Frequently asked questions on application of competition rules in motor vehicle sector


Mededinging & Regulering


Wilt u meer weten over dit onderwerp, schrijf u in voor onze nieuwsbrief

Dit veld is bedoeld voor validatiedoeleinden en moet niet worden gewijzigd.

20 oktober 2015

The European Commission has recently published a set of frequently asked questions and answers on the application of competition rules in the motor vehicle sector. The document contains questions frequently asked to the European Commission or questions that are otherwise likely to be of wider interest. 


Since a long time separate European competition rules are applicable to the car sector. After an extensive evaluation, the European Commission decided in 2010 that these sector specific rules can be partly abolished. This has as a consequence that the general competition rules become applicable. For the sale of new motor vehicles this will be the case. There is a transitional period until 2013. A new (separate) block exemption is applicable to agreements concerning spare parts, repair and maintenance services, because of possible lack of competition on these markets. Therefore, in relation to these activities partly a separate regime remains applicable.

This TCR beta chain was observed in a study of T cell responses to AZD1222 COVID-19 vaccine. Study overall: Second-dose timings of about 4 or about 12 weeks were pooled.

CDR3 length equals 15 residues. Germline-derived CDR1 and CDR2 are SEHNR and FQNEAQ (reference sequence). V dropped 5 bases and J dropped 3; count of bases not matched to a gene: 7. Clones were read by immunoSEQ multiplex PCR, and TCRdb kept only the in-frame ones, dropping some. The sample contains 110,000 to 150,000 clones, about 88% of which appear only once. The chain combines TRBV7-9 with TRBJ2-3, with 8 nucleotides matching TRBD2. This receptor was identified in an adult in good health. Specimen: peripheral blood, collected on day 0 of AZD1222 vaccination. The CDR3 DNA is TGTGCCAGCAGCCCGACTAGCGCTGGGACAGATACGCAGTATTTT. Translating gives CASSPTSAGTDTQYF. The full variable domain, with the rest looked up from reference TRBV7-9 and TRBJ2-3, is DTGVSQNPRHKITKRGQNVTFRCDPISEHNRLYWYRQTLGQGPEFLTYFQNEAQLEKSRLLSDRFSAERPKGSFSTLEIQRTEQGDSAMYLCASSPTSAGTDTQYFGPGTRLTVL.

The European Commission has received several questions since the approval of the new regime for the motor vehicle sector. These questions are now bundled in the document frequently asked questions.

The frequently asked questions

The frequently asked questions explain how the European Commission approaches several particular issues. The document does not replace the guidelines, but complements them. The document is divided into six topics, namely: (1) the honouring of warranties, (2) servicing in the context of leasing contracts, (3) the supply of spare parts, (4) the use and purchase of electronic diagnostic and repair tools, (5) access to technical information, and (6) access to authorised repairer networks. There is therefore particular attention devoted to the motor vehicle aftermarkets, which tend to be less competitive than the markets for the sale of new cars.